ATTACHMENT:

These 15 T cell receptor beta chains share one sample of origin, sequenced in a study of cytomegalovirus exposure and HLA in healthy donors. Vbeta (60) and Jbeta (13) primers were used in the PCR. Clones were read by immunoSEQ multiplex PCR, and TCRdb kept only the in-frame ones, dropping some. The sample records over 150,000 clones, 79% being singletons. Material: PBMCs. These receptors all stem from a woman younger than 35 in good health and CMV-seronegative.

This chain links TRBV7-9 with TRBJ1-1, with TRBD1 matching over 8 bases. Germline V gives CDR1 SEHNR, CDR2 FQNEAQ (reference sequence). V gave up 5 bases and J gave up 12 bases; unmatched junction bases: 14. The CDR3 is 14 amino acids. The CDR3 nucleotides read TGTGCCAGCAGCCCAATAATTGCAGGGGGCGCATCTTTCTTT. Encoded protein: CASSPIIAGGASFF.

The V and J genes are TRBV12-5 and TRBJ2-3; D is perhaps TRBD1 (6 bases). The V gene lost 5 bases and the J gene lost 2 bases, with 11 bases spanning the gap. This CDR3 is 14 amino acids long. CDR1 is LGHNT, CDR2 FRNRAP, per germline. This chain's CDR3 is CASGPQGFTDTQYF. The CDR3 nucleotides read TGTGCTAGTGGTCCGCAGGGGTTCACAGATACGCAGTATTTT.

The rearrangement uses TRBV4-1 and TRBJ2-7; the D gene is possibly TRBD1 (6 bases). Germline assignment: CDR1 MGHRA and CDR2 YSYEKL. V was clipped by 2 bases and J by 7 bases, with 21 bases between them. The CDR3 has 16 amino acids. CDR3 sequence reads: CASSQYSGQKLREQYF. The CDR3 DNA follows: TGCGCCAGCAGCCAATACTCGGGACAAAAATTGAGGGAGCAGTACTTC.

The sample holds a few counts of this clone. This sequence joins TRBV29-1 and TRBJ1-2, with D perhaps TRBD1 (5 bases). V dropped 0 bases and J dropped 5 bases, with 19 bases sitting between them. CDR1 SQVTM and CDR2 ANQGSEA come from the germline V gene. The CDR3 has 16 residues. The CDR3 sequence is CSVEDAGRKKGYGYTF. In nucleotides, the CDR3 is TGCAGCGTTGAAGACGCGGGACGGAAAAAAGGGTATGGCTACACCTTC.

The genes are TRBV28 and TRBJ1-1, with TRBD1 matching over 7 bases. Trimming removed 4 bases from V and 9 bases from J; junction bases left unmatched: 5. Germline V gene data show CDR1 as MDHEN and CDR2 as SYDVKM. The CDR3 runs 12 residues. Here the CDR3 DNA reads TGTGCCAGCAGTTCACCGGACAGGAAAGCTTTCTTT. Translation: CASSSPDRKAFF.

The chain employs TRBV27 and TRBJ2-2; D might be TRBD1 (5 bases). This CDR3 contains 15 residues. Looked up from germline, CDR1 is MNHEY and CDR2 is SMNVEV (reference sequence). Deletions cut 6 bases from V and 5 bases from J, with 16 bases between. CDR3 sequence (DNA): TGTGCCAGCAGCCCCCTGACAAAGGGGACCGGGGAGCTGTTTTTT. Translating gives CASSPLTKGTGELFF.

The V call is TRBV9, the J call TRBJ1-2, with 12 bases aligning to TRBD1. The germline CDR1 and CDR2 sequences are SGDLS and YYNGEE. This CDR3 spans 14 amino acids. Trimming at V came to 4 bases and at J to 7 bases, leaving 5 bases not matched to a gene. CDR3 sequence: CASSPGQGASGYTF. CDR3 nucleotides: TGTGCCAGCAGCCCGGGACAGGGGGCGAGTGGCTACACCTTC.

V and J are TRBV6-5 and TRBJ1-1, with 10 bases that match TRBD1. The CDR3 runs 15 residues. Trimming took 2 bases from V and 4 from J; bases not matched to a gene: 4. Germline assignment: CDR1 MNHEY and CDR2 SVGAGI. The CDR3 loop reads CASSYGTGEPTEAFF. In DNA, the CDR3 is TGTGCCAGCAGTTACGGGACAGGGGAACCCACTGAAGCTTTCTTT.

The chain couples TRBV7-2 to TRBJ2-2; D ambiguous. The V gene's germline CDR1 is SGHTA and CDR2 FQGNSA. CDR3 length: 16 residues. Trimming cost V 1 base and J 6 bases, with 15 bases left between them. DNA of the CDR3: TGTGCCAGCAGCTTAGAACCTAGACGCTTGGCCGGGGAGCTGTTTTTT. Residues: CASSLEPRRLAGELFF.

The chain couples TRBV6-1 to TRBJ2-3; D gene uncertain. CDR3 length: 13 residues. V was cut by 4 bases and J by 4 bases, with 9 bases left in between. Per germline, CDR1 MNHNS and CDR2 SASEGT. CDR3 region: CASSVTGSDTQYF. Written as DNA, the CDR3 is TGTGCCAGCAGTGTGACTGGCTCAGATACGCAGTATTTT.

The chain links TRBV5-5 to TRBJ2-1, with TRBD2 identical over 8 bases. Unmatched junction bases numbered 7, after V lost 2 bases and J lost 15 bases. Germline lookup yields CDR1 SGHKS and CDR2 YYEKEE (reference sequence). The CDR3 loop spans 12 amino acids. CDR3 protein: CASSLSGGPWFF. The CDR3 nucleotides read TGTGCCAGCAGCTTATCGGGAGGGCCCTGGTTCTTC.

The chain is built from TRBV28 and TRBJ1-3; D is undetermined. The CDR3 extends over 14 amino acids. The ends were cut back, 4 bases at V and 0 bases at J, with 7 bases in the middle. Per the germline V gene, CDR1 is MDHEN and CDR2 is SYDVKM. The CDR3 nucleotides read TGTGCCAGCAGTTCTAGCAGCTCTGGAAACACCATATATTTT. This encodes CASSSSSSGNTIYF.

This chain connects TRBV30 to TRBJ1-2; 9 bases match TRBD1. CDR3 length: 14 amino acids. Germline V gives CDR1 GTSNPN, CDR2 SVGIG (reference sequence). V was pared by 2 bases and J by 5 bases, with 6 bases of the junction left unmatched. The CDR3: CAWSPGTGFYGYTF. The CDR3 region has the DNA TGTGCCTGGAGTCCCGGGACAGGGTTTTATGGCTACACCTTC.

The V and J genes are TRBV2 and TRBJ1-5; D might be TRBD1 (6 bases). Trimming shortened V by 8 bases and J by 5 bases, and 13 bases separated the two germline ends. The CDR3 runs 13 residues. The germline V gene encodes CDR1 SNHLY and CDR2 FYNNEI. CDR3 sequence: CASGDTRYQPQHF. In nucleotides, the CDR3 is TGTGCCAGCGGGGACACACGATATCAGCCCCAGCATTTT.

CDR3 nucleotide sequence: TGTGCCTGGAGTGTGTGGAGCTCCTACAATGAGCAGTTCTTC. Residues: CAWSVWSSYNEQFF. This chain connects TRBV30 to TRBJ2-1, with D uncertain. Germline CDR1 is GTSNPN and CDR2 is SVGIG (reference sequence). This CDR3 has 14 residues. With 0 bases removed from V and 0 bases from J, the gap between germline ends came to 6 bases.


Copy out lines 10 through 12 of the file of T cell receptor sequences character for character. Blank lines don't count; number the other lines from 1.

The chain couples TRBV7-2 to TRBJ2-2; D ambiguous. The V gene's germline CDR1 is SGHTA and CDR2 FQGNSA. CDR3 length: 16 residues. Trimming cost V 1 base and J 6 bases, with 15 bases left between them. DNA of the CDR3: TGTGCCAGCAGCTTAGAACCTAGACGCTTGGCCGGGGAGCTGTTTTTT. Residues: CASSLEPRRLAGELFF.

The chain couples TRBV6-1 to TRBJ2-3; D gene uncertain. CDR3 length: 13 residues. V was cut by 4 bases and J by 4 bases, with 9 bases left in between. Per germline, CDR1 MNHNS and CDR2 SASEGT. CDR3 region: CASSVTGSDTQYF. Written as DNA, the CDR3 is TGTGCCAGCAGTGTGACTGGCTCAGATACGCAGTATTTT.

The chain links TRBV5-5 to TRBJ2-1, with TRBD2 identical over 8 bases. Unmatched junction bases numbered 7, after V lost 2 bases and J lost 15 bases. Germline lookup yields CDR1 SGHKS and CDR2 YYEKEE (reference sequence). The CDR3 loop spans 12 amino acids. CDR3 protein: CASSLSGGPWFF. The CDR3 nucleotides read TGTGCCAGCAGCTTATCGGGAGGGCCCTGGTTCTTC.